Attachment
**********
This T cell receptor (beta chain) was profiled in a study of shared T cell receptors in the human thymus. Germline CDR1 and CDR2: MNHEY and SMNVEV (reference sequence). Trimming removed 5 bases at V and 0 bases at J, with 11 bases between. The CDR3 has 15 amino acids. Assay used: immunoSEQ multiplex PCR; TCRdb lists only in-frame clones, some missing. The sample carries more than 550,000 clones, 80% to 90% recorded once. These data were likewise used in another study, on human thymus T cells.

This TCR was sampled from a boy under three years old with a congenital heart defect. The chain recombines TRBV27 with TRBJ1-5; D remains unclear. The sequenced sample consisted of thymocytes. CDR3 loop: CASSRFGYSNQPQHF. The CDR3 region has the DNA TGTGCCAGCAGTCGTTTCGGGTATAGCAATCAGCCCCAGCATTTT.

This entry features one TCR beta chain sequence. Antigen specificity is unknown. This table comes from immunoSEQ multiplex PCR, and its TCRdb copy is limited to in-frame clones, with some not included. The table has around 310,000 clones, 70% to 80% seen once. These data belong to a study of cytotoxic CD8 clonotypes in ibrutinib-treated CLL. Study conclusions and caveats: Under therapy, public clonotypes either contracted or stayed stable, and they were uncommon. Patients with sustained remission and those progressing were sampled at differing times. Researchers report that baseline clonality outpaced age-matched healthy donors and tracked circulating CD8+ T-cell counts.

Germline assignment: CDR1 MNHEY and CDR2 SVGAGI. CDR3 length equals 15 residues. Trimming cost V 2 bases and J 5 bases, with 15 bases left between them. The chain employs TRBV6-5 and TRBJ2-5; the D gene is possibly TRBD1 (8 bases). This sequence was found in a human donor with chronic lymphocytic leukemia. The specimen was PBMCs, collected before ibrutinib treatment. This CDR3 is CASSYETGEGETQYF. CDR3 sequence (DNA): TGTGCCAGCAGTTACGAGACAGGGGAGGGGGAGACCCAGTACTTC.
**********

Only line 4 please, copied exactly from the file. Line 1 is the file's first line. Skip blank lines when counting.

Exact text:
Germline assignment: CDR1 MNHEY and CDR2 SVGAGI. CDR3 length equals 15 residues. Trimming cost V 2 bases and J 5 bases, with 15 bases left between them. The chain employs TRBV6-5 and TRBJ2-5; the D gene is possibly TRBD1 (8 bases). This sequence was found in a human donor with chronic lymphocytic leukemia. The specimen was PBMCs, collected before ibrutinib treatment. This CDR3 is CASSYETGEGETQYF. CDR3 sequence (DNA): TGTGCCAGCAGTTACGAGACAGGGGAGGGGGAGACCCAGTACTTC.